Congenital external ear conditions and how to deal with them:
Otoplasty is the collective name given to all medical procedures that deal with deformities occurring in the outer part of the ear. It treats conditions that are present by birth (such as protruding or missing external portion etc.) or are caused by an accident later in life that damages the cartilage or causes deformation. The job of the surgeon that conducts the otoplasty procedure is to get rid of the defect by reconstructing the outer part (pinna) in a manner that the resultant looks completely organic and natural. The whole process involves manipulating the existing cartilage in the deformed area into a proper shape. This branch of plastic surgery isn’t just for those individuals who suffer from a disfiguration; anyone who isn’t satisfied with the appearance of their ears can alter its appearance through these procedures.
This article discusses the primary congenital condition that can be corrected by otoplasty i.e. microtia and its most advanced phase, anotia, a condition thought to be rooted in a genetic anomaly.
There are four stages in which microtia occurs:
Stage 1: The first stage is the mere existence of a slightly underdeveloped out ear in which all parts are intact but slightly reduced in appearance.
Stage 2: The second stage is characterized by underdevelopment as well as conductive loss in hearing attributed to the outer ear canal being closed.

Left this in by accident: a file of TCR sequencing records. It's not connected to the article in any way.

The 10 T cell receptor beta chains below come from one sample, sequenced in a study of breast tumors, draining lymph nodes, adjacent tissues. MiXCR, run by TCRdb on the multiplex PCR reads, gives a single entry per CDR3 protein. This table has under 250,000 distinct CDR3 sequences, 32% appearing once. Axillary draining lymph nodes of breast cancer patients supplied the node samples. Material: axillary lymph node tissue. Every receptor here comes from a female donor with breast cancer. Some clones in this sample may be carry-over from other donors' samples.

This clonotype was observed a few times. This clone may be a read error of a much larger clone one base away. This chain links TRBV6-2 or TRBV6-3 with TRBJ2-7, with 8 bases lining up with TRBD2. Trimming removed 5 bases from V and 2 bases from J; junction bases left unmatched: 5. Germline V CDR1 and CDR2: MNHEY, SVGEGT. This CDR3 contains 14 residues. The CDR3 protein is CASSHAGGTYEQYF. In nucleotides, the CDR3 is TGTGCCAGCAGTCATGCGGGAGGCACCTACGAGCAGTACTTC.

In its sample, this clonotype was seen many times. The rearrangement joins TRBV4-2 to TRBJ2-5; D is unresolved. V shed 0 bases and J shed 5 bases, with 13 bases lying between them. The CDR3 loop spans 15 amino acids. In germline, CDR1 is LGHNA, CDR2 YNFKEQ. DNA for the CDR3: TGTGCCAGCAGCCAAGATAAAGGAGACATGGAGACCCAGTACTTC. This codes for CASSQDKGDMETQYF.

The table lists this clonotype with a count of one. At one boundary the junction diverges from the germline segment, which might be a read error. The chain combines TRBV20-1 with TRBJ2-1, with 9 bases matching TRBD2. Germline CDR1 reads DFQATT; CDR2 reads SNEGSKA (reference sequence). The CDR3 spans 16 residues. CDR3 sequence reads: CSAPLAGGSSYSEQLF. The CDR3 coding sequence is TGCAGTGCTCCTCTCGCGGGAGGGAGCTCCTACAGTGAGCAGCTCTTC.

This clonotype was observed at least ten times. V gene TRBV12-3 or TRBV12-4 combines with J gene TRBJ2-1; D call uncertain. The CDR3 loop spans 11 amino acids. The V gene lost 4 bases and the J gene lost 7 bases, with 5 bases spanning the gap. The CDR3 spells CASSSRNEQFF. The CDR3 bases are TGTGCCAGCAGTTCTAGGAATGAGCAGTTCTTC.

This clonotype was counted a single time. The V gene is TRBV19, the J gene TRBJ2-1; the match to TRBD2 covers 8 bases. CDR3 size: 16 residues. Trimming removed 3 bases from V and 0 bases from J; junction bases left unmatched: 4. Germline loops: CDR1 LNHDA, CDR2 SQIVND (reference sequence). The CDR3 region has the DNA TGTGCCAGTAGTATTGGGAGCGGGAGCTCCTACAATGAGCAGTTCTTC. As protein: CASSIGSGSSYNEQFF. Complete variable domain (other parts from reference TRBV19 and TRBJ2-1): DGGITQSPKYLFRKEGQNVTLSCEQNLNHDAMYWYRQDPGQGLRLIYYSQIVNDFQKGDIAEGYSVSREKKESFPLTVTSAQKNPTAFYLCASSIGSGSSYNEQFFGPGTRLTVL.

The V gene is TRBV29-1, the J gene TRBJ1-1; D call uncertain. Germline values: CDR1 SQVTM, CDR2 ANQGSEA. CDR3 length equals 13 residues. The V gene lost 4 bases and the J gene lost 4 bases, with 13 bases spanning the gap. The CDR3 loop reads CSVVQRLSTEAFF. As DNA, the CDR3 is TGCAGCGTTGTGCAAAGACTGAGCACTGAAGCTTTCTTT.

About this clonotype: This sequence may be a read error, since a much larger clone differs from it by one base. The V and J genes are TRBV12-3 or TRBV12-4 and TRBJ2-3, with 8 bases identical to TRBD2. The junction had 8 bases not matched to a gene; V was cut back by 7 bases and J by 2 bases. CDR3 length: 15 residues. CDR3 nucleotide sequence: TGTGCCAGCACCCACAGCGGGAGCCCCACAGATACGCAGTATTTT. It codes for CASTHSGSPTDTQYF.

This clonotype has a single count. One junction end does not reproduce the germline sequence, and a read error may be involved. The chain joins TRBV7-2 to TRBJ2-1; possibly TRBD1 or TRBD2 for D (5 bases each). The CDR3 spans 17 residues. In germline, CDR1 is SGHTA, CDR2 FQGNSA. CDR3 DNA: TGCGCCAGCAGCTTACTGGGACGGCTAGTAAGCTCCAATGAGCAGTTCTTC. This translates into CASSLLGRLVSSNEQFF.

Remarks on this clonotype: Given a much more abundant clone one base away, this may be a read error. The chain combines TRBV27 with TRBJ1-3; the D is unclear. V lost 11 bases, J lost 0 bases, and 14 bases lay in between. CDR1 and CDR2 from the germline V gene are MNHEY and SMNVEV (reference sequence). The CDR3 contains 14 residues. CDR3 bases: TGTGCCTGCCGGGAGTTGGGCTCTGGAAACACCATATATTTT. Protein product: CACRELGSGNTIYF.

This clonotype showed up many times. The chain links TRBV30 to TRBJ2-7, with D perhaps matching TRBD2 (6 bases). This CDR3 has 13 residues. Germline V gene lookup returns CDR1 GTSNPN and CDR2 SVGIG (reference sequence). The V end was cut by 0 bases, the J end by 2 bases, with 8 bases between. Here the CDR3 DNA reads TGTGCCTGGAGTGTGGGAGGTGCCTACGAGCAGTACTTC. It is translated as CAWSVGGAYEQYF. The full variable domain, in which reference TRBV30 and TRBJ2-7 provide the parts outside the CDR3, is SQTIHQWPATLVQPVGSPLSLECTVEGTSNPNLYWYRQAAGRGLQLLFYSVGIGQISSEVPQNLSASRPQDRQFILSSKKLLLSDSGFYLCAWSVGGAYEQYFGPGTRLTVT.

Stage 3: The third stage is the most frequently occurring one, in which merely a miniscule peanut-shaped structure is apparent without any canal or drum.
Stage 4: Anotia is the name given to the last stage; those who suffer from it have the external projection of this sense organ completely missing coupled with a thinned out or completely absent canal. This condition can occur in just one or both ears and can lead to a reduction in conductive hearing and even deafness in some cases.
Both conditions imply the partial or complete absence of the pinna and are often considered as warning signs for other more serious medical issues such as Treacher-Collins Syndrome or the Goldenhar Syndrome.
There are a number of otoplasty procedures that may be performed to correct the shape of the ears of those suffering from this condition:
Rib Cartilage Graft Reconstruction:
This technique uses rib cartilage from the patient’s own body to be shaped in the form of a natural human ear. Because living tissue from the patient’s body is utilized in this method, it continues to grow normally once the surgery has been completed. A physician can start working on this surgery as early as six months after the birth of the patient, and more than one procedure maybe needed in order to reach the desired end result.
Reconstruction by means of a polyethylene implant:
This procedure uses porous framework to grow tissue into the plastic, by using the tissue flap of the patient that results in a completely original ear in one sitting. A second minor surgery may be required to make slight modifications. This technique requires the patient to be at least three years of age, but it has the advantage of eliminating the restriction of being stuck in a hospital.
An artificial organ is constructed to match the appearance of natural human ears. This technique has the advantage of creating the most natural appearance for the patient, but this comes at the cost of requiring daily care, albeit for a few moments. The prosthetic is attached by an adhesive or by means of screws made from titanium that fit into the skull.
This blog post is an educational resource only and does not replace a medical consultation with a doctor .
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